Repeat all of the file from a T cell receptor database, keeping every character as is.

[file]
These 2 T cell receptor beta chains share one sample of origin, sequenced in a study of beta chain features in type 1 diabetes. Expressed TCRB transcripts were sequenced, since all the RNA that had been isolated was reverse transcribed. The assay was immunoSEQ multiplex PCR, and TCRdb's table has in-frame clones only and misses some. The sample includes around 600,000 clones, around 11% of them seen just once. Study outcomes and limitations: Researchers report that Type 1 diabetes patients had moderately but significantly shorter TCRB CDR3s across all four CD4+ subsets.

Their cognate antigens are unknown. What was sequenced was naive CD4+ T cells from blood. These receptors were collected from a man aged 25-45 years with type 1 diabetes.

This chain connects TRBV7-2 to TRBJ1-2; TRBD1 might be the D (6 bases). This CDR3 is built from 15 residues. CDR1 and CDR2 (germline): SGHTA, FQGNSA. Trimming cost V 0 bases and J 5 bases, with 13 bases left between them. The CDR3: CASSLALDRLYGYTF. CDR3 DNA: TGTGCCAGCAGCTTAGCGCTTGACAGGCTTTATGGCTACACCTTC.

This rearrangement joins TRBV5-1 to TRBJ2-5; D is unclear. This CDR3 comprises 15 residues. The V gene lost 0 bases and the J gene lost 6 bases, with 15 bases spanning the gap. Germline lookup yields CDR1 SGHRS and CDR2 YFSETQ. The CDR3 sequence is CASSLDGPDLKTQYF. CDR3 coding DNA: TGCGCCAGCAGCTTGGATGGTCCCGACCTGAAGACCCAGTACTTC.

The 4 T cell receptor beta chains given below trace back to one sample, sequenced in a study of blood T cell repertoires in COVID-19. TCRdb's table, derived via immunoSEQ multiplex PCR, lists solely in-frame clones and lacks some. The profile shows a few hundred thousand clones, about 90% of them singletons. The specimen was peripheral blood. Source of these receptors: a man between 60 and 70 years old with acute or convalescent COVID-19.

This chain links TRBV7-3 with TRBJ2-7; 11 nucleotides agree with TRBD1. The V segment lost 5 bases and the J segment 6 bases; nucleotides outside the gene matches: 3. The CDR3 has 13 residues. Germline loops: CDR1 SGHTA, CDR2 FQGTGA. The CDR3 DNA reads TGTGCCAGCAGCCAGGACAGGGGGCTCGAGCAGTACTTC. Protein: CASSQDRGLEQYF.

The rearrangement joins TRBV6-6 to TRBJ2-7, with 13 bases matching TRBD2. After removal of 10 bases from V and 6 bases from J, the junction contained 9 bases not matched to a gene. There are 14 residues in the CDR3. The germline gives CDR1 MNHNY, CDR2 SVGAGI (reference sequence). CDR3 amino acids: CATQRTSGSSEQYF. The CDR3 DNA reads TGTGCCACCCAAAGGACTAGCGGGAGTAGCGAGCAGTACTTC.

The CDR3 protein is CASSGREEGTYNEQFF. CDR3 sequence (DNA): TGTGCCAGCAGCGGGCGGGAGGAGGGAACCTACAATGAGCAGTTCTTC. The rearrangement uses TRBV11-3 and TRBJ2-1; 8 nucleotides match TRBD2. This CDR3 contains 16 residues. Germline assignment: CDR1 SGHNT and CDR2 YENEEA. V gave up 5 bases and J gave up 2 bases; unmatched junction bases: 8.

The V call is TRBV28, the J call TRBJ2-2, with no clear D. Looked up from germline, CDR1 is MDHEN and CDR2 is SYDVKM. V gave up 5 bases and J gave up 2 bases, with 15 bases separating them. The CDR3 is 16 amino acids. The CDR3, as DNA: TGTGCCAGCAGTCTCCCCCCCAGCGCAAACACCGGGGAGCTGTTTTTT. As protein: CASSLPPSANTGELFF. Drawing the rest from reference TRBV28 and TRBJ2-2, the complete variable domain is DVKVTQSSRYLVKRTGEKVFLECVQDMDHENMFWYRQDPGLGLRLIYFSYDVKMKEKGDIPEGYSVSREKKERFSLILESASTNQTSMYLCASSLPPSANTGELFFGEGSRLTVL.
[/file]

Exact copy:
These 2 T cell receptor beta chains share one sample of origin, sequenced in a study of beta chain features in type 1 diabetes. Expressed TCRB transcripts were sequenced, since all the RNA that had been isolated was reverse transcribed. The assay was immunoSEQ multiplex PCR, and TCRdb's table has in-frame clones only and misses some. The sample includes around 600,000 clones, around 11% of them seen just once. Study outcomes and limitations: Researchers report that Type 1 diabetes patients had moderately but significantly shorter TCRB CDR3s across all four CD4+ subsets.

Their cognate antigens are unknown. What was sequenced was naive CD4+ T cells from blood. These receptors were collected from a man aged 25-45 years with type 1 diabetes.

This chain connects TRBV7-2 to TRBJ1-2; TRBD1 might be the D (6 bases). This CDR3 is built from 15 residues. CDR1 and CDR2 (germline): SGHTA, FQGNSA. Trimming cost V 0 bases and J 5 bases, with 13 bases left between them. The CDR3: CASSLALDRLYGYTF. CDR3 DNA: TGTGCCAGCAGCTTAGCGCTTGACAGGCTTTATGGCTACACCTTC.

This rearrangement joins TRBV5-1 to TRBJ2-5; D is unclear. This CDR3 comprises 15 residues. The V gene lost 0 bases and the J gene lost 6 bases, with 15 bases spanning the gap. Germline lookup yields CDR1 SGHRS and CDR2 YFSETQ. The CDR3 sequence is CASSLDGPDLKTQYF. CDR3 coding DNA: TGCGCCAGCAGCTTGGATGGTCCCGACCTGAAGACCCAGTACTTC.

The 4 T cell receptor beta chains given below trace back to one sample, sequenced in a study of blood T cell repertoires in COVID-19. TCRdb's table, derived via immunoSEQ multiplex PCR, lists solely in-frame clones and lacks some. The profile shows a few hundred thousand clones, about 90% of them singletons. The specimen was peripheral blood. Source of these receptors: a man between 60 and 70 years old with acute or convalescent COVID-19.

This chain links TRBV7-3 with TRBJ2-7; 11 nucleotides agree with TRBD1. The V segment lost 5 bases and the J segment 6 bases; nucleotides outside the gene matches: 3. The CDR3 has 13 residues. Germline loops: CDR1 SGHTA, CDR2 FQGTGA. The CDR3 DNA reads TGTGCCAGCAGCCAGGACAGGGGGCTCGAGCAGTACTTC. Protein: CASSQDRGLEQYF.

The rearrangement joins TRBV6-6 to TRBJ2-7, with 13 bases matching TRBD2. After removal of 10 bases from V and 6 bases from J, the junction contained 9 bases not matched to a gene. There are 14 residues in the CDR3. The germline gives CDR1 MNHNY, CDR2 SVGAGI (reference sequence). CDR3 amino acids: CATQRTSGSSEQYF. The CDR3 DNA reads TGTGCCACCCAAAGGACTAGCGGGAGTAGCGAGCAGTACTTC.

The CDR3 protein is CASSGREEGTYNEQFF. CDR3 sequence (DNA): TGTGCCAGCAGCGGGCGGGAGGAGGGAACCTACAATGAGCAGTTCTTC. The rearrangement uses TRBV11-3 and TRBJ2-1; 8 nucleotides match TRBD2. This CDR3 contains 16 residues. Germline assignment: CDR1 SGHNT and CDR2 YENEEA. V gave up 5 bases and J gave up 2 bases; unmatched junction bases: 8.

The V call is TRBV28, the J call TRBJ2-2, with no clear D. Looked up from germline, CDR1 is MDHEN and CDR2 is SYDVKM. V gave up 5 bases and J gave up 2 bases, with 15 bases separating them. The CDR3 is 16 amino acids. The CDR3, as DNA: TGTGCCAGCAGTCTCCCCCCCAGCGCAAACACCGGGGAGCTGTTTTTT. As protein: CASSLPPSANTGELFF. Drawing the rest from reference TRBV28 and TRBJ2-2, the complete variable domain is DVKVTQSSRYLVKRTGEKVFLECVQDMDHENMFWYRQDPGLGLRLIYFSYDVKMKEKGDIPEGYSVSREKKERFSLILESASTNQTSMYLCASSLPPSANTGELFFGEGSRLTVL.